II. Applicable Law

The party from whom discovery is sought may seek to prevent or limit a deposition under Fed. R. Civ. P. 26(c), which allows a party to seek a protective order under certain circumstances.*fn2 Under Fed. R. Civ. P. 26(c), "[t]he court may, for good cause, issue an order to protect a party or person from annoyance, embarrassment, oppression, or undue burden or expense, including . . . forbidding inquiry into certain matters, or limiting the scope of disclosure or discovery to certain matters."*fn3 The party seeking the protective order has the burden to show good cause for entry of the protective order.*fn4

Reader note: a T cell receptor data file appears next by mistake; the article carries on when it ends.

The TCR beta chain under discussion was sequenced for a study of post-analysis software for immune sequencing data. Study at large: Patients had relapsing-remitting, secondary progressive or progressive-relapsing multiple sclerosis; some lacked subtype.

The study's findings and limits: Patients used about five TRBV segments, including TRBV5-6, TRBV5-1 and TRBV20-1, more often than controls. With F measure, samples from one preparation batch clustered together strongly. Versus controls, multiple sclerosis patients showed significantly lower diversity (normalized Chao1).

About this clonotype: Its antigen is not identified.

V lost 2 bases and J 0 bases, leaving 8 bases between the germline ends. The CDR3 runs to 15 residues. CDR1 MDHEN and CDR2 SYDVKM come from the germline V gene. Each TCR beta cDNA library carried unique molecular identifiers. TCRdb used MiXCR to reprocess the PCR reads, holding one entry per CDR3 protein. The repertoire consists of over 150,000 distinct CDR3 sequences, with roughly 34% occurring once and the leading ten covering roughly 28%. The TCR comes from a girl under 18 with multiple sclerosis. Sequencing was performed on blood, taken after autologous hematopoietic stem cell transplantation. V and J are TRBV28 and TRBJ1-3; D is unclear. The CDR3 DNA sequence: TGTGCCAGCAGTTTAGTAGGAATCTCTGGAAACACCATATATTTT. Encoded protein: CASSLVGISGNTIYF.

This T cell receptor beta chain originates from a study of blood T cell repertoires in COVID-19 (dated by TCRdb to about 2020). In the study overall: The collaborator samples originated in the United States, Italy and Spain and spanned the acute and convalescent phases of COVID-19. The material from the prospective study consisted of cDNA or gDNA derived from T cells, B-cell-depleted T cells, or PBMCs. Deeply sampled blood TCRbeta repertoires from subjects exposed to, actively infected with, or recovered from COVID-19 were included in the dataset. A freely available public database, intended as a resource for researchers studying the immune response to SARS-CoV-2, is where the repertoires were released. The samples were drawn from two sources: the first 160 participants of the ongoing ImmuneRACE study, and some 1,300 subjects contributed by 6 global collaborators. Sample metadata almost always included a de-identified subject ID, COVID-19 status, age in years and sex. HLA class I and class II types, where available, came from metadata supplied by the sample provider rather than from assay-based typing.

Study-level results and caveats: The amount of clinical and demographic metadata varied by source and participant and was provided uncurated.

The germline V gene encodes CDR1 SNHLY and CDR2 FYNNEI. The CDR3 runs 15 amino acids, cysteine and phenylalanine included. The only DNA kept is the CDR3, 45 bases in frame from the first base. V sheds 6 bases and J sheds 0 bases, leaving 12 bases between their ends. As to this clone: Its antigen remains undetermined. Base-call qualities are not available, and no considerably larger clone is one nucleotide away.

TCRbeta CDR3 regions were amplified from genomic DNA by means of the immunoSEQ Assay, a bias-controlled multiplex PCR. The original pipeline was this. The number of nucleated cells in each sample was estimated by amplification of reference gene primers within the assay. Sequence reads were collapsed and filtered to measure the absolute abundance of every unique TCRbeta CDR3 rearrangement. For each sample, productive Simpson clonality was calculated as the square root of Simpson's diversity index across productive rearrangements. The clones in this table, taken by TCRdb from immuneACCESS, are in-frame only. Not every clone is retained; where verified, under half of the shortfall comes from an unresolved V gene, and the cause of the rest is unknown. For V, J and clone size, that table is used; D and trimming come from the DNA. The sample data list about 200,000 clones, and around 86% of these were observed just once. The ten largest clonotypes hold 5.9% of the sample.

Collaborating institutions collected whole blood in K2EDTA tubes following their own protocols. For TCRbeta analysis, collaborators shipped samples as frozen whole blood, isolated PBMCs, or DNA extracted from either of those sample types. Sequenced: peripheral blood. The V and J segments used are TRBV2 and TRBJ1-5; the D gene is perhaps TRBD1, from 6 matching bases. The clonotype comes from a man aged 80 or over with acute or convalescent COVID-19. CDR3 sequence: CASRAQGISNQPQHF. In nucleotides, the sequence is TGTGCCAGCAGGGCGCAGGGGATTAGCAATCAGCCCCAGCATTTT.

The deposition of an attorney for a party is not prohibited by the Federal Rules of Civil Procedure.*fn5 Courts have, however, recognized the potential for abuse in deposing an opponent's attorney by inviting "delay, disruption of the case, harassment, and unnecessary distractions into collateral matters."*fn6 As a result, courts in this district generally follow the criteria set forth in Shelton v. American Motors Corp.*fn7 In the Shelton case, the Eighth Circuit Court of Appeals indicated its view that the increasing practice of taking the deposition of opposing counsel was a negative development, and one that should be employed only in limited circumstances.*fn8